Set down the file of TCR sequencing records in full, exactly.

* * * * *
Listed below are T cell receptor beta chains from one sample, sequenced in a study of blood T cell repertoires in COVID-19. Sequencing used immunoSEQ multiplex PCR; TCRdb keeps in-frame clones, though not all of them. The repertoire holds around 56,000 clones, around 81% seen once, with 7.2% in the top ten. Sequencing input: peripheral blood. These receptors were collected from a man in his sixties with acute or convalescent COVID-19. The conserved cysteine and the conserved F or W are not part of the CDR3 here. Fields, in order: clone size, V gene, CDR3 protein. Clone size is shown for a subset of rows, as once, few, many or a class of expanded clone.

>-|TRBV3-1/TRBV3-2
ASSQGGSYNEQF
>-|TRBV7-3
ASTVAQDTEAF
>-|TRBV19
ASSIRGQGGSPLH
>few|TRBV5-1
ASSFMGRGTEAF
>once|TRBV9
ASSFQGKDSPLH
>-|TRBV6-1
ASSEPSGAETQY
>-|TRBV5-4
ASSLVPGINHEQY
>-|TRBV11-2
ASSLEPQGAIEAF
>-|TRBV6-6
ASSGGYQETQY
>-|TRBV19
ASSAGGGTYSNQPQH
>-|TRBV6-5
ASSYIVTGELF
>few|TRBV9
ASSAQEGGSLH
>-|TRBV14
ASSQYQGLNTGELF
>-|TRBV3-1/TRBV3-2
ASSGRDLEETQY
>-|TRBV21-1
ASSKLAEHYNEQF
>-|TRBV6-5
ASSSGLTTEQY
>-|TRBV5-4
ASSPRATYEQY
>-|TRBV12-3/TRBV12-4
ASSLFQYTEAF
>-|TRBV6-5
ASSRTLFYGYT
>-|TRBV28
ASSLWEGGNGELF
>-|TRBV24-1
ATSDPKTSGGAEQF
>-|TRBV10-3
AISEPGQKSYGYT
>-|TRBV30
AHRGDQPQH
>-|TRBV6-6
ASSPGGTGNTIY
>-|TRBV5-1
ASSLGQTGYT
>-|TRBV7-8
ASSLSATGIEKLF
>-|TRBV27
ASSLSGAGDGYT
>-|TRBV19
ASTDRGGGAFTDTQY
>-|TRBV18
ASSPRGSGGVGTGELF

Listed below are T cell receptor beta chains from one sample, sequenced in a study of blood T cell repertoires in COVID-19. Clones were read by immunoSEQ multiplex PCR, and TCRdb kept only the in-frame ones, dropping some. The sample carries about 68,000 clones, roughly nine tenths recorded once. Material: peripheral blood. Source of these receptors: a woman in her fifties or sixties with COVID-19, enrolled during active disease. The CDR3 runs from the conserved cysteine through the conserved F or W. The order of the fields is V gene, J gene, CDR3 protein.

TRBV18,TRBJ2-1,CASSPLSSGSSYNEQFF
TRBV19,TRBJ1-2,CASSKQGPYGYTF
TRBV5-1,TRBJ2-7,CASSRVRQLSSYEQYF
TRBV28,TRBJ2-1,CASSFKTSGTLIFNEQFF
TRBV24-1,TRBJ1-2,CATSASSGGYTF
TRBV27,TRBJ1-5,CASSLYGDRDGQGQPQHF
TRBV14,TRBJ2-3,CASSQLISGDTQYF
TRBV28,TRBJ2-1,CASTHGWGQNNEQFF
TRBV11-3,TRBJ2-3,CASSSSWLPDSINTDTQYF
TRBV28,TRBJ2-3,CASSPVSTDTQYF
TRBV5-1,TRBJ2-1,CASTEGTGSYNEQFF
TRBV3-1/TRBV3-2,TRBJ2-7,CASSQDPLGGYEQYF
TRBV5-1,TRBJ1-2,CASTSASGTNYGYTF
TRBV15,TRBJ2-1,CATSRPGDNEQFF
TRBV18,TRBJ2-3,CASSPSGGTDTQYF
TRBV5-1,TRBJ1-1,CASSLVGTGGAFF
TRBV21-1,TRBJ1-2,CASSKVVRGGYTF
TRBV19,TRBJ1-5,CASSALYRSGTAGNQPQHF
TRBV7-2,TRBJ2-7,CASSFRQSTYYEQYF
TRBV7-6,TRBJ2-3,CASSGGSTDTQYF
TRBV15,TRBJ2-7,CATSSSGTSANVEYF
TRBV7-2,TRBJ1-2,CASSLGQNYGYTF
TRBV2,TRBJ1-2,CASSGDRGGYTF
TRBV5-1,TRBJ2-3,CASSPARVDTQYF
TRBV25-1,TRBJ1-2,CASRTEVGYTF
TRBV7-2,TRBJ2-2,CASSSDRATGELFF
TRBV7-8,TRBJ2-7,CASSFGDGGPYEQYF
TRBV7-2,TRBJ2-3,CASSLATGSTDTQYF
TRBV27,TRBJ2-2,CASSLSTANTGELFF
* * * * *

Listed below are T cell receptor beta chains from one sample, sequenced in a study of blood T cell repertoires in COVID-19. Sequencing used immunoSEQ multiplex PCR; TCRdb keeps in-frame clones, though not all of them. The repertoire holds around 56,000 clones, around 81% seen once, with 7.2% in the top ten. Sequencing input: peripheral blood. These receptors were collected from a man in his sixties with acute or convalescent COVID-19. The conserved cysteine and the conserved F or W are not part of the CDR3 here. Fields, in order: clone size, V gene, CDR3 protein. Clone size is shown for a subset of rows, as once, few, many or a class of expanded clone.

>-|TRBV3-1/TRBV3-2
ASSQGGSYNEQF
>-|TRBV7-3
ASTVAQDTEAF
>-|TRBV19
ASSIRGQGGSPLH
>few|TRBV5-1
ASSFMGRGTEAF
>once|TRBV9
ASSFQGKDSPLH
>-|TRBV6-1
ASSEPSGAETQY
>-|TRBV5-4
ASSLVPGINHEQY
>-|TRBV11-2
ASSLEPQGAIEAF
>-|TRBV6-6
ASSGGYQETQY
>-|TRBV19
ASSAGGGTYSNQPQH
>-|TRBV6-5
ASSYIVTGELF
>few|TRBV9
ASSAQEGGSLH
>-|TRBV14
ASSQYQGLNTGELF
>-|TRBV3-1/TRBV3-2
ASSGRDLEETQY
>-|TRBV21-1
ASSKLAEHYNEQF
>-|TRBV6-5
ASSSGLTTEQY
>-|TRBV5-4
ASSPRATYEQY
>-|TRBV12-3/TRBV12-4
ASSLFQYTEAF
>-|TRBV6-5
ASSRTLFYGYT
>-|TRBV28
ASSLWEGGNGELF
>-|TRBV24-1
ATSDPKTSGGAEQF
>-|TRBV10-3
AISEPGQKSYGYT
>-|TRBV30
AHRGDQPQH
>-|TRBV6-6
ASSPGGTGNTIY
>-|TRBV5-1
ASSLGQTGYT
>-|TRBV7-8
ASSLSATGIEKLF
>-|TRBV27
ASSLSGAGDGYT
>-|TRBV19
ASTDRGGGAFTDTQY
>-|TRBV18
ASSPRGSGGVGTGELF

Listed below are T cell receptor beta chains from one sample, sequenced in a study of blood T cell repertoires in COVID-19. Clones were read by immunoSEQ multiplex PCR, and TCRdb kept only the in-frame ones, dropping some. The sample carries about 68,000 clones, roughly nine tenths recorded once. Material: peripheral blood. Source of these receptors: a woman in her fifties or sixties with COVID-19, enrolled during active disease. The CDR3 runs from the conserved cysteine through the conserved F or W. The order of the fields is V gene, J gene, CDR3 protein.

TRBV18,TRBJ2-1,CASSPLSSGSSYNEQFF
TRBV19,TRBJ1-2,CASSKQGPYGYTF
TRBV5-1,TRBJ2-7,CASSRVRQLSSYEQYF
TRBV28,TRBJ2-1,CASSFKTSGTLIFNEQFF
TRBV24-1,TRBJ1-2,CATSASSGGYTF
TRBV27,TRBJ1-5,CASSLYGDRDGQGQPQHF
TRBV14,TRBJ2-3,CASSQLISGDTQYF
TRBV28,TRBJ2-1,CASTHGWGQNNEQFF
TRBV11-3,TRBJ2-3,CASSSSWLPDSINTDTQYF
TRBV28,TRBJ2-3,CASSPVSTDTQYF
TRBV5-1,TRBJ2-1,CASTEGTGSYNEQFF
TRBV3-1/TRBV3-2,TRBJ2-7,CASSQDPLGGYEQYF
TRBV5-1,TRBJ1-2,CASTSASGTNYGYTF
TRBV15,TRBJ2-1,CATSRPGDNEQFF
TRBV18,TRBJ2-3,CASSPSGGTDTQYF
TRBV5-1,TRBJ1-1,CASSLVGTGGAFF
TRBV21-1,TRBJ1-2,CASSKVVRGGYTF
TRBV19,TRBJ1-5,CASSALYRSGTAGNQPQHF
TRBV7-2,TRBJ2-7,CASSFRQSTYYEQYF
TRBV7-6,TRBJ2-3,CASSGGSTDTQYF
TRBV15,TRBJ2-7,CATSSSGTSANVEYF
TRBV7-2,TRBJ1-2,CASSLGQNYGYTF
TRBV2,TRBJ1-2,CASSGDRGGYTF
TRBV5-1,TRBJ2-3,CASSPARVDTQYF
TRBV25-1,TRBJ1-2,CASRTEVGYTF
TRBV7-2,TRBJ2-2,CASSSDRATGELFF
TRBV7-8,TRBJ2-7,CASSFGDGGPYEQYF
TRBV7-2,TRBJ2-3,CASSLATGSTDTQYF
TRBV27,TRBJ2-2,CASSLSTANTGELFF